Sponsored by CIL
Dr. Alexander Pines, College of Chemistry, UC Berkeley
Professor Alexander Pines is awarded the 2017 ISMAR prize for his many landmark contributions to magnetic resonance, in particular to solid-state NMR, including time-reversal of dipole-dipole couplings, cross polarization of dilute spins in solids, multiple-quantum spectroscopy, double rotation and dynamic angle spinning of quadrupolar nuclei, the geometric (Berry) phase, ex situ and remote detection, ultralow and zero-field NMR and MRI, optical hyperpolarization and detection, functionalized hyperpolarized Xe as a biosensor, and his leadership as an inspiring teacher and mentor in the field.
Title of the presentation: Half a Century of Ups and Downs
Paul Callaghan Lecture
Sponsored by Magritek
Dr. Jeffrey A. Reimer, College of Chemistry, UC Berkeley
Professor Jeffrey A. Reimer received his bachelor’s degree (with honors) from the University of California at Santa Barbara, and his doctorate from the California Institute of Technology. Prior to his faculty appointment at UC Berkeley he was a postdoctoral fellow at IBM Research in Yorktown Heights, New York. He is presently the C. Judson King Endowed Professor and the Warren and Katharine Schlinger Distinguished Professor and Chair of the Chemical and Biomolecular Engineering Department. Professor Reimer has won several teaching awards, including the UC Berkeley Distinguished Teaching Award, the highest award bestowed on faculty for their teaching. Professor Reimer’s scholarship is in the fields of materials chemistry and engineering, with particular attention to the application of sophisticated NMR spectroscopic and physical measurements. He is recognized for these works by election as a Fellow of the American Association for the Advancement of Science, a Fellow of the American Physical Society in the Division of Materials Physics, and a Fellow of the International Society for Magnetic Resonance. In 2015 Professor Reimer was the recipient of a Research Fellowship from the Alexander von Humboldt Foundation.
Title of the presentation: An Atomistic View of Ion and Molecule Transport in Solids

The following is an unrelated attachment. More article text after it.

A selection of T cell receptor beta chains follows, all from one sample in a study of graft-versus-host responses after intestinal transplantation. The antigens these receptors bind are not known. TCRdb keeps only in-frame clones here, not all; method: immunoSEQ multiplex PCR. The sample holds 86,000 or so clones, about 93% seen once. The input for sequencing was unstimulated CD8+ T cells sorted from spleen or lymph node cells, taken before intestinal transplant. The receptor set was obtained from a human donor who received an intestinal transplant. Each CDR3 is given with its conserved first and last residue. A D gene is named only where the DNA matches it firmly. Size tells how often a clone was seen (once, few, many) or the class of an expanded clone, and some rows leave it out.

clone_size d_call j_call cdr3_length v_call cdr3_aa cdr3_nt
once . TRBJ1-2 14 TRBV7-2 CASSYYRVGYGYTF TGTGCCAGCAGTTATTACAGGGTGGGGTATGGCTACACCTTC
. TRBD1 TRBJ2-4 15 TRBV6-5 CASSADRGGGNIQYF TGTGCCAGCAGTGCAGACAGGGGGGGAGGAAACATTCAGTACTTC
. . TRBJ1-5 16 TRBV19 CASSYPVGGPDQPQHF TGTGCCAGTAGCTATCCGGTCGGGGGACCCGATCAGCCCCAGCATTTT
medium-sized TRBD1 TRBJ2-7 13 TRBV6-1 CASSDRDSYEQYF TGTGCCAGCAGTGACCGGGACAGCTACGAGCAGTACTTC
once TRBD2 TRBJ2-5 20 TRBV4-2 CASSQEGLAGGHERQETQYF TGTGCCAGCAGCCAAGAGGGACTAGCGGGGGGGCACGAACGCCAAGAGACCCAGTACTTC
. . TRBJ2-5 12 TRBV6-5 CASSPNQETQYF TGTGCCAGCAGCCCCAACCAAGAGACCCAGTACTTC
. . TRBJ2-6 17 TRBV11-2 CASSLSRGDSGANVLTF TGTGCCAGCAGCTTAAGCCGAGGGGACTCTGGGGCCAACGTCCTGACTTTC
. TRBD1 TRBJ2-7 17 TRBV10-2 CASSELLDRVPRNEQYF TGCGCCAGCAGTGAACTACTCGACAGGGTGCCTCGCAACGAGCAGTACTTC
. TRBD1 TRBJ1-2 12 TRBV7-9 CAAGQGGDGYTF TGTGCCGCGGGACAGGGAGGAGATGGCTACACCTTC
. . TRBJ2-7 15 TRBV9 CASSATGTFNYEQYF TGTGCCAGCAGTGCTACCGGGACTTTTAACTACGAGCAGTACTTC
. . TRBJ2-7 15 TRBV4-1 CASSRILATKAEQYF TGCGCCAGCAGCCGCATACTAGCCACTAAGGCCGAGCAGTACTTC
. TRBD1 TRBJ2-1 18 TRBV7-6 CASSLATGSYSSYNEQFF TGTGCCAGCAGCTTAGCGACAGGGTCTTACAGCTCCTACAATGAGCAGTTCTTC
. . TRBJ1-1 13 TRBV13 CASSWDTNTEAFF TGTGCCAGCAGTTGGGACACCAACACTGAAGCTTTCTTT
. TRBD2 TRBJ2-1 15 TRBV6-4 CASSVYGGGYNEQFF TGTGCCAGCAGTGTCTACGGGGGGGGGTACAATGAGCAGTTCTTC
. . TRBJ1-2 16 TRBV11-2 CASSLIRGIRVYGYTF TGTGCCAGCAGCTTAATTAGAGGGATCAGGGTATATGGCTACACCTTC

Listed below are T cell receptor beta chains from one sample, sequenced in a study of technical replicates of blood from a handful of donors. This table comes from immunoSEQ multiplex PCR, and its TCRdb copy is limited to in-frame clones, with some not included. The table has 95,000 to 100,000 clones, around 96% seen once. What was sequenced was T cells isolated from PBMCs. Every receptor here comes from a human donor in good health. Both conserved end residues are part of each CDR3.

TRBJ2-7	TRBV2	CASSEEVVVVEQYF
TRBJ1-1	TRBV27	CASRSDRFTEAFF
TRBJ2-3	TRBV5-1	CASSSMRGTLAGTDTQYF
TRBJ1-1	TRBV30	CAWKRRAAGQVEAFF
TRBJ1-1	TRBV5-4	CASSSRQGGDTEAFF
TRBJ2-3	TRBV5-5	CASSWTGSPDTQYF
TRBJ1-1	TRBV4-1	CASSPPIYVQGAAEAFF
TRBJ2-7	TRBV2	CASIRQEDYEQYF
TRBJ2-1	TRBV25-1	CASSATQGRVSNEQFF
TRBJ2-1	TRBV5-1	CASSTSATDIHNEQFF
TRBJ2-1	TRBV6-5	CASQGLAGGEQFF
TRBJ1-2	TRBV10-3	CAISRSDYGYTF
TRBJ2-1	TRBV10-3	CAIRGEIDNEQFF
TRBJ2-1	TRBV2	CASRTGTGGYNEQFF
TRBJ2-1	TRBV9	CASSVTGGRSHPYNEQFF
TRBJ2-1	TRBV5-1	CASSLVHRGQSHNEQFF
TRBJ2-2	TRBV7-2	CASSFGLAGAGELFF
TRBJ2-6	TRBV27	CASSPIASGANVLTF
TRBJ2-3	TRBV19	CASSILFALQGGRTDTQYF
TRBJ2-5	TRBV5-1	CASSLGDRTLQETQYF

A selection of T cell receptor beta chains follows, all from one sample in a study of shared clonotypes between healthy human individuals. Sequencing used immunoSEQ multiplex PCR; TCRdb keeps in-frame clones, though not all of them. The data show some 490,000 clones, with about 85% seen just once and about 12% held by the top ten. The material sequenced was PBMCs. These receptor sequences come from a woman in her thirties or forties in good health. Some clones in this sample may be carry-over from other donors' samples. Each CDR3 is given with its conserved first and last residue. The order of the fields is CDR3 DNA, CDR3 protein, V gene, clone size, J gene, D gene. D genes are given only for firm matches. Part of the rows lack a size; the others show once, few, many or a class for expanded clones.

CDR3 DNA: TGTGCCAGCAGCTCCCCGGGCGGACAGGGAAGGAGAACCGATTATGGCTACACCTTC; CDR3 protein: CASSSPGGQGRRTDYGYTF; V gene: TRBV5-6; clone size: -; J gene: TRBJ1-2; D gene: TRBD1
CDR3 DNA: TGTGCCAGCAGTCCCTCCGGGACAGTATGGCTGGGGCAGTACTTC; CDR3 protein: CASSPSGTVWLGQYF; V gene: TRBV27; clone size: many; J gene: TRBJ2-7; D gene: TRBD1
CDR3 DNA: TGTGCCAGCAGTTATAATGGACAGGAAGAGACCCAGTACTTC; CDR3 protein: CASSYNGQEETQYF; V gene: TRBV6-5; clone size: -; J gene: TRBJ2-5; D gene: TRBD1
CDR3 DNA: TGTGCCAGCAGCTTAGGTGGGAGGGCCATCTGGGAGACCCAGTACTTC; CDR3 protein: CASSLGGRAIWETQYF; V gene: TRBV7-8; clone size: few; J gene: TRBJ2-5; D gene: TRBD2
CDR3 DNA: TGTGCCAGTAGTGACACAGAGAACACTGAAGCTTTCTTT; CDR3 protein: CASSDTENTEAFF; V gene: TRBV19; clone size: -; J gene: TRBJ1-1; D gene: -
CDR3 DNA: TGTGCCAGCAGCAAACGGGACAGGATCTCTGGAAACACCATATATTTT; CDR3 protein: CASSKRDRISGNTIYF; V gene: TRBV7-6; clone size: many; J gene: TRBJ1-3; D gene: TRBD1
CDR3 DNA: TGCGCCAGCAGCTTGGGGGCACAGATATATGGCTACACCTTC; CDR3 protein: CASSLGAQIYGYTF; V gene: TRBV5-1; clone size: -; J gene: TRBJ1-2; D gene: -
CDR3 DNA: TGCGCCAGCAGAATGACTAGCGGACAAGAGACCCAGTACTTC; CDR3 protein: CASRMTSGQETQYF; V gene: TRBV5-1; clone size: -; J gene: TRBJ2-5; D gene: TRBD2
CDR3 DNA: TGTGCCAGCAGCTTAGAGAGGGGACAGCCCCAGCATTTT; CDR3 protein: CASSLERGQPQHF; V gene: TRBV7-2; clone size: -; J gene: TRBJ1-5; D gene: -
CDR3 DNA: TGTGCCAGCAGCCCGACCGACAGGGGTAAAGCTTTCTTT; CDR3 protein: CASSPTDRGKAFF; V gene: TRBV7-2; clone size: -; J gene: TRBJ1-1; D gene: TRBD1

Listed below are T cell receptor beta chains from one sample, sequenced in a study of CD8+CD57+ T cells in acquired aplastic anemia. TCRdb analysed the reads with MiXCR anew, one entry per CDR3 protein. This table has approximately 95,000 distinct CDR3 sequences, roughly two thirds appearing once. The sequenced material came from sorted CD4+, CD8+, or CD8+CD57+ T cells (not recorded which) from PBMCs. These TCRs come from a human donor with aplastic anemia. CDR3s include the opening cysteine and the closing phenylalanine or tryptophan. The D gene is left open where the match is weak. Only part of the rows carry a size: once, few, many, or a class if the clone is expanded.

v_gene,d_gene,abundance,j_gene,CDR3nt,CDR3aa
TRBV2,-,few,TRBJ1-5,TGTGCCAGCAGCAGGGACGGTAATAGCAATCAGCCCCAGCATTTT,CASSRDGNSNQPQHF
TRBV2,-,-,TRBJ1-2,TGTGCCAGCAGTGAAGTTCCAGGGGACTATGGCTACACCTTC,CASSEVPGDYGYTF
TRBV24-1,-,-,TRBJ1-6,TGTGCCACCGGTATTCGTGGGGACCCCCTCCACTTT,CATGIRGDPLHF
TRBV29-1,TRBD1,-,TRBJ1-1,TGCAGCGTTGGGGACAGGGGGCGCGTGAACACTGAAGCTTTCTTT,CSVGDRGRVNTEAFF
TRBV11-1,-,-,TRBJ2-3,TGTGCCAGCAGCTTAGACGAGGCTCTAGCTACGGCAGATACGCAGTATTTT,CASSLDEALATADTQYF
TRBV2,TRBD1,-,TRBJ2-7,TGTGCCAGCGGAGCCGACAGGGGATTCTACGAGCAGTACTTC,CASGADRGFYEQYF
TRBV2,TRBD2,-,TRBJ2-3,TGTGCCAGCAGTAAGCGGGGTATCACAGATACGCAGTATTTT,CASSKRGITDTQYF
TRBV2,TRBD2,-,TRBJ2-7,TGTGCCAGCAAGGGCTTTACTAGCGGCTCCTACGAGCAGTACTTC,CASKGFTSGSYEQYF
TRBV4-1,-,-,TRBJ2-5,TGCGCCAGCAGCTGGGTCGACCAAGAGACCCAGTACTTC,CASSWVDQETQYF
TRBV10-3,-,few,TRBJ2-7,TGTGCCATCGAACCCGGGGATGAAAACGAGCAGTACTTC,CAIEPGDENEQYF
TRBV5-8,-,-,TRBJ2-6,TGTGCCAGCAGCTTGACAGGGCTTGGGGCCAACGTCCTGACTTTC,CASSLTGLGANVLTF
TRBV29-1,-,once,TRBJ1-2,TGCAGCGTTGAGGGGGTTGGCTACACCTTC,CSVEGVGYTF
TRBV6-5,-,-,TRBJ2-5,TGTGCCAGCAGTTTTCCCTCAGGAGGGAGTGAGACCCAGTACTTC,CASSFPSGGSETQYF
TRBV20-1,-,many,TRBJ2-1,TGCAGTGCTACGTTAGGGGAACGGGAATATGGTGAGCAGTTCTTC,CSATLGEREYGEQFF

Anatole Abragam Prizes
Sponsored by Bruker
Dr. Loren Andreas, Max Planck Institute for Biophysical Chemistry, Göttingen
"For pioneering contributions to the structure determination of large proteins in the solid state using 1H-detected MAS techniques".
Dr. Loren Andreas received his Bachelor degree from Oberlin College, where he first became interested in solid state NMR. He completed his doctorate at the Massachusetts Institute of Technology with a National Science Foundation graduate research fellowship and was a Marie Curie postdoctoral fellow at the École normale supérieure de Lyon. He is currently leading the solid state NMR group at the Max Planck Institute for Biophysical Chemistry. His primary interests are membrane proteins and ultra-fast magic-angle spinning at high magnetic field. He also received the Ritchey Award at the ENC in 2013.
Title of the presentation: Proton-detected structure determination with 0.1 MHz magic-angle spinning
Dr. Björn Burmann, Department of Chemistry and Molecular Biology, University of Gothenburg
"For pioneering contributions to the determination of structure and dynamics of chaperone-client complexes at atomic resolution by solution NMR".
Dr. Björn Burmann received his diploma and subsequently he completed his doctorate at the University of Bayreuth focusing on solution state NMR. He was a post-doctoral fellow and a project-leader with a Swiss National Science Foundation Ambizione Fellowship at the Biozentrum Basel. Currently, he is leading the Bio-NMR group at the Department of Chemistry and Molecular Biology as well as the Wallenberg Centre for Translational and Molecular Biology of the University of Gothenburg. His primary interests are the structure and dynamics of large protein complexes. He also received the MRC Young Scientist Award at the EUROMAR 2014.
Title of the presentation: Chaperone–client complexes: A dynamic liaison